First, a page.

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Clang PGO Shot Down For Now From The Linux Kernel

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  • Clang PGO Shot Down For Now From The Linux Kernel

    Phoronix: Clang PGO Shot Down For Now From The Linux Kernel

    While Clang PGO support was sent in for Linux 5.14 as part of Clang compiler handling updates for this next kernel version, the functionality was subsequently dropped out and a new pull request issued after criticism from Linus Torvalds and others...

    https://www.phoronix.com/scan.php?pa...inux-Shot-Down

  • #2
    We just cannot have nice things.

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    • #3
      The Kernel built with clang is working great here on my systems with LTO, including now on my Raven machine. I've never tried PGO - always seemed like to much of a hassle to create profiles

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      • #4
        Originally posted by FireBurn View Post
        The Kernel built with clang is working great here on my systems with LTO, including now on my Raven machine. I've never tried PGO - always seemed like to much of a hassle to create profiles
        same here. I don't understand why perf is in favor of clang if it is obviously inferior (according to michaels arguments). Is it possible that Linus is not full aware of the whole scope? But I do understand that one compiler independent solution is preferable

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        • #5
          Originally posted by CochainComplex View Post

          same here. I don't understand why perf is in favor of clang if it is obviously inferior (according to michaels arguments). Is it possible that Linus is not full aware of the whole scope? But I do understand that one compiler independent solution is preferable
          Linus also argues that using clang’s perf code adds overhead and makes the system slower.
          As a result, what you measure is not the real performance of the system.

          He thought the existing support of linux’s perf on x86 is mature and good enough while on arm it is OK.

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          • #6
            A later post explains his reasoning a bit better:

            I agree that perf profiling works best on Intel. The AMD perf side works ok in Zen 2 from what I've seen, but needs to be a full-system profile ("perf record -a") to use the better options, and ARM is..

            But with x86 ranging from "excellent" to "usable", and ARM hopefully being at least close to getting better proper profile data, I really think it's the way forward, with instrumentation being a band-aid at best.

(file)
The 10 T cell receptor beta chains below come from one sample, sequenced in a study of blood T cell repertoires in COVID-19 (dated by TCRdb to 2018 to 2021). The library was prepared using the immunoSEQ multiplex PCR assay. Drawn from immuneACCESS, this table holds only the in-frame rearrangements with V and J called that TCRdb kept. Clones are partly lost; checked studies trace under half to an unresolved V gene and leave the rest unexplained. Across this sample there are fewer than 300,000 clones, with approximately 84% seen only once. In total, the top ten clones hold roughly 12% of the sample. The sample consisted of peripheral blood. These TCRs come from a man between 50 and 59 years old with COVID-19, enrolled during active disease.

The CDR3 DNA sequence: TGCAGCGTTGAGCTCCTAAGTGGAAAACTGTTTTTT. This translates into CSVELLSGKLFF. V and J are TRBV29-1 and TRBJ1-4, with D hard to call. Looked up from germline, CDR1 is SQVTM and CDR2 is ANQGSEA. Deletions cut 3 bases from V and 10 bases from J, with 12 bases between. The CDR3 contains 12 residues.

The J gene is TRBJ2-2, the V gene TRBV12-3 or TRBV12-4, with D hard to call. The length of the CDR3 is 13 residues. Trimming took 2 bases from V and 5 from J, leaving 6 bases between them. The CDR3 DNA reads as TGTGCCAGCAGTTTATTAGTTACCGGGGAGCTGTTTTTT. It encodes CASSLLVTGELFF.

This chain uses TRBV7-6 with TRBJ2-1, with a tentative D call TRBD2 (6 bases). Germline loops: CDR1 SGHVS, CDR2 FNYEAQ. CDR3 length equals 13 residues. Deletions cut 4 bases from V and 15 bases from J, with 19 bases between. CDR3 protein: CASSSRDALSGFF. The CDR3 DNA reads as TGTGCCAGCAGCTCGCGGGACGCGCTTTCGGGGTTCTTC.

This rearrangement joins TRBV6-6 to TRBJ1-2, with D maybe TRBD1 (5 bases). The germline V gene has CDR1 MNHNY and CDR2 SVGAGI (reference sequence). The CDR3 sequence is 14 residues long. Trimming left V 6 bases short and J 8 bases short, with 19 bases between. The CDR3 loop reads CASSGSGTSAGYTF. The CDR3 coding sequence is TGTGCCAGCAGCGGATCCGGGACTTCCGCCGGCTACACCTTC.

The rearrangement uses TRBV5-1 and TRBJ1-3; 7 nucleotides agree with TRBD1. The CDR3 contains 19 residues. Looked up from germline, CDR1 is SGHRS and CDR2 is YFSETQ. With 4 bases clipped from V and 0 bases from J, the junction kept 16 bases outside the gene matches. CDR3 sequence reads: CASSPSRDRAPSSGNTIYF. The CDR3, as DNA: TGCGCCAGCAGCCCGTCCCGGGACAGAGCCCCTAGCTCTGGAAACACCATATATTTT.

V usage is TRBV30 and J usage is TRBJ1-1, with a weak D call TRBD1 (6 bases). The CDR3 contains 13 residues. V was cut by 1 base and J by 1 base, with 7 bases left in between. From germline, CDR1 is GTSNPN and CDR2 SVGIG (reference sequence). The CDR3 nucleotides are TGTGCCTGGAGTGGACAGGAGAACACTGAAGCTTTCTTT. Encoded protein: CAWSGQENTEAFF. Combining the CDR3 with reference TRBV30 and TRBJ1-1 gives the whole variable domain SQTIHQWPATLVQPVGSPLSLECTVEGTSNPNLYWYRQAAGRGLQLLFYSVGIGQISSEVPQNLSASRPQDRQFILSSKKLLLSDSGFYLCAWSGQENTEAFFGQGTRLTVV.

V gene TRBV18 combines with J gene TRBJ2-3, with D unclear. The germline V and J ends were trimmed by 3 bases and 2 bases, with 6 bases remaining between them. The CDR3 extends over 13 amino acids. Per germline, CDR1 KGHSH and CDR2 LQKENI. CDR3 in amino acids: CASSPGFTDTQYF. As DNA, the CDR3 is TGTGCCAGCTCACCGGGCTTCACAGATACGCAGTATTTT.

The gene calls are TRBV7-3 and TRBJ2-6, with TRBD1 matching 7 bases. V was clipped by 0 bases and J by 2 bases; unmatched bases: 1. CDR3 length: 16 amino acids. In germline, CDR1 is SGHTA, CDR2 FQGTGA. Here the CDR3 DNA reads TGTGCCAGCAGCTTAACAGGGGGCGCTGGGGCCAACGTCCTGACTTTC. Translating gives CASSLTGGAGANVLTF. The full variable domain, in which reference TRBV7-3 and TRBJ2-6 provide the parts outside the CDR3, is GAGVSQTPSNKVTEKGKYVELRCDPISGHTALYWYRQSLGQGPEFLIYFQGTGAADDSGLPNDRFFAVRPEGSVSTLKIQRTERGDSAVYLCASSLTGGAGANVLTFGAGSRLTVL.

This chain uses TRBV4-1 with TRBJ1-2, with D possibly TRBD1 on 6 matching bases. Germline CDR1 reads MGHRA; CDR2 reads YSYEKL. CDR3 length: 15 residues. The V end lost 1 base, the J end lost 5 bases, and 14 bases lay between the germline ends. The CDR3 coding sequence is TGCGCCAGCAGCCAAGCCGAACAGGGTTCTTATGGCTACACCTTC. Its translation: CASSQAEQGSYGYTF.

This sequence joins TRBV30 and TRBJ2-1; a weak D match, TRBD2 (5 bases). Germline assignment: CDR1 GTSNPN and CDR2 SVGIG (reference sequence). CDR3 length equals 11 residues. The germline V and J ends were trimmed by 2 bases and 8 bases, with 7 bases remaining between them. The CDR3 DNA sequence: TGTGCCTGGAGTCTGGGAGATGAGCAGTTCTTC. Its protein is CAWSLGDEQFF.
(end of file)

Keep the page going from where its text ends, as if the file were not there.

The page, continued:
Linus
            So he wants to hold off for a little while to do it right. Reasonable people can disagree with that but it seems like a perfectly sensible position to take, especially when people are free to carry the patch themselves if they want to.

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            • #7
              In Ukraine, when our corrupt government is slowing down reforms, we say «зрада» (”betrayal”).

              Michael, Unicode input via hex keyboard from macOS is somewhat broken here. E.g. when I try to input guillemets (‘«’ and ‘»’) via ⌥+00ab and ⌥+00bb, ⌥+0 triggers forum hotkeys tutorial

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              • #8
                Originally posted by nemequ View Post
                So he wants to hold off for a little while to do it right.
                Torvalds is not "holding it off for a little while". He did not give a time line, he is not writing his own implementation, he is not doing anything, but to say no. Google's implementation works and Torvalds is only abusing his position to try and to get Google to write completely new code. Nothing about this is "perfectly reasonable". It is about as narcissistic as Trump's politics. Linux is governed by an autocracy and young people find nothing wrong with it.

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                • #9
                  As GCC and Clang differ in some ways in collecting and using profiles, I cannot see a problem here with using distinct PGO infrastructure for both compilers (unifying this beteween GCC and Clang would be a nice bonus, but unrealistic to happen anytime soon). It is also better supported, so going the perf-route doesn't seem to be the obvious better option here in my eyes.

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                  • #10
                    Originally posted by sdack View Post
                    We just cannot have nice things.
                    Although, realistically, unless you are one of the hyperscalers or have a very specific runtime environment, one does not tend to have workloads for which PGO is going to make a substantial difference (exceptions noted). Google and Facebook, and others, will simple carry these patches for their own kernels for now, as it can save them real money (saving a few thousands of servers and their power is real money, and is even "green"ish).

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